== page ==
The Black Cat Summary
In Edgar Allan Poe's "The Black Cat," an unreliable first-person narrator relates how alcohol and self-deception led him to kill his pets and murder his wife.
- In a drunken rage, the narrator hangs his beloved black cat Pluto.
Wracked with guilt, the narrator adopts another black cat, but its markings provide a constant reminder of Pluto and of his own evil deeds.
- In the end, the narrator murders his wife and, after being caught, is executed by hanging, just as Pluto was.
Told in the first person by an unreliable narrator (a term designating one who either consciously or unconsciously distorts the truth), the story can be seen to be divided into two parts, each of which builds toward a climactic physical catastrophe: in the first part, the narrator’s mutilation and later murder of a favorite pet, as well as a fire that destroys all he and his wife own; in the second part, the narrator’s ax murder of his wife, followed by his arrest and death sentence.
Opening with both suspense and mystery in his revelation that he wants to “unburden” his soul because he will die the next day, the narrator gives details (with unwitting ironic ramifications) of his early love for animals and marriage to a woman of the same sentiments, who presents him with many pets. Among these is his favorite, a black cat, whose name, Pluto (Greek god of the underworld), foreshadows the narrator’s descent into the murky regions of alcoholism, self-deception, and violence.
When he does later succumb to alcoholism, the narrator shortly thereafter begins maltreating his wife and pets, which gives a double meaning to his term for drinking, “Fiend Intemperance,” referring not only to alcohol abuse but also to intemperate transgression of rational thought and behavior. Eventually the narrator maltreats “even Pluto” (which implies that the cat was valued more than his wife, whom he has maltreated earlier). One night, presumably out of frustration, he seizes the cat, which has been avoiding him. When it bites him, the narrator says he became “possessed” by a “demon” and with his pocket knife cut out one of the cat’s eyes. At first grieved and then irritated by the consequences of his action, the narrator says that he was then “overthrown” by “the spirit of PERVERSENESS” (author’s capitalization), Edgar Allan Poe’s definition of which anticipates by a half century psychologist Sigmund Freud’s concepts of the id (unconscious desires to do all things, even wrongs, for pleasure’s sake) and the death wish (the impulse within all for self-destruction). The “spirit of PERVERSENESS” causes the narrator, even while weeping, to hang Pluto in a neighboring garden. That night a fire destroys his house and all his worldly wealth, and the next day the narrator discovers on the only wall that remains standing the raised gigantic image on its surface of a hanged cat.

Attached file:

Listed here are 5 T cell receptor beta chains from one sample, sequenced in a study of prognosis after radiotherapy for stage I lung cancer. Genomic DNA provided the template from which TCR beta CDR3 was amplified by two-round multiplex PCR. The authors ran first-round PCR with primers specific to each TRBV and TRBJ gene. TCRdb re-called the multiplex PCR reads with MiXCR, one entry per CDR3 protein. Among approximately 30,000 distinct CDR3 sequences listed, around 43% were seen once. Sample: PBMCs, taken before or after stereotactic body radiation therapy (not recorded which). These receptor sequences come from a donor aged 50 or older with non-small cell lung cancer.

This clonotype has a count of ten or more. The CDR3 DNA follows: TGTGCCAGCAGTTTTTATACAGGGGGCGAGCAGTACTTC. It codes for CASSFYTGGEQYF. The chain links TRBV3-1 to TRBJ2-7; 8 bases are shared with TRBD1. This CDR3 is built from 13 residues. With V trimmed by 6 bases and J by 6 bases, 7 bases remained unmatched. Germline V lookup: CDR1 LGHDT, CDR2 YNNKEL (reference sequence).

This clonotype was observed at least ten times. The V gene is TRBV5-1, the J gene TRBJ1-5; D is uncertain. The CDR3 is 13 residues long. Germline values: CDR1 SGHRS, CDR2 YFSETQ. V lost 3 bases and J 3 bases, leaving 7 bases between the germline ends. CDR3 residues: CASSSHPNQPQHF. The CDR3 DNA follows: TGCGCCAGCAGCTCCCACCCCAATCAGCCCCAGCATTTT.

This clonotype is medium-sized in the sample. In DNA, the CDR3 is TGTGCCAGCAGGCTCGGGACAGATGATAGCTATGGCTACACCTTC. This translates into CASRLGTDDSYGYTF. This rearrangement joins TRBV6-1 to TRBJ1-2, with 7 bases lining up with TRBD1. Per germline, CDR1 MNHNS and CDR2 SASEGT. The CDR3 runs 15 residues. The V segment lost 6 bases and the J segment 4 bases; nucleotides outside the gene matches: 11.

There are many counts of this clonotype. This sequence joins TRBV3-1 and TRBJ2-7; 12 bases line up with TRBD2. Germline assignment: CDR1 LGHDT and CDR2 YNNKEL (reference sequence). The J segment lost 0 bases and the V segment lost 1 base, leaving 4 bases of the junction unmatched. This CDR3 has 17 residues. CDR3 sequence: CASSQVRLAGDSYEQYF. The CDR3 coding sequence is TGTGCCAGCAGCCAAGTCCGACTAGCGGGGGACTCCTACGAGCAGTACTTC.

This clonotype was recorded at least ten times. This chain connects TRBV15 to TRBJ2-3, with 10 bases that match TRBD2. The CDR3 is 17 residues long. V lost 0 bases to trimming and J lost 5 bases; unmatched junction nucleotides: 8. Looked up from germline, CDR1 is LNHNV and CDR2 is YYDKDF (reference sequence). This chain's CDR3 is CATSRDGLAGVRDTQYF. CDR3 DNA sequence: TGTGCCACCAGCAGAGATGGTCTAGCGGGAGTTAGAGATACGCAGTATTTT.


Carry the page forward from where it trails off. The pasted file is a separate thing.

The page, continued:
His alcoholism continuing, the narrator one night at a disreputable tavern discovers another black cat, which he befriends and adopts (by implication making a substitution out of guilt and remorse), as does his wife. For this double (a frequent motif in Poe’s works), however, the narrator rapidly develops a loathing. First, it has only one eye, which reminds him of his crimes against Pluto. Second, it is too friendly—an ironic inversion of the common complaint that cats are too aloof, as the narrator complained about Pluto. Third, it has a white patch on its breast that to the guilty narrator’s imagination looks more and more like a gallows, which points both backward to his hanging of Pluto and, unknown to him, forward to his hanging for the murder of his wife.
One day, with his wife on an errand into the cellar of their decrepit old house, the narrator, infuriated when he is almost tripped on the stairs by the cat, starts to kill it with an ax, is stopped by his wife, and then instead kills her with the ax. With insane calmness and ratiocination, the...
(The entire section is 1,662 words.)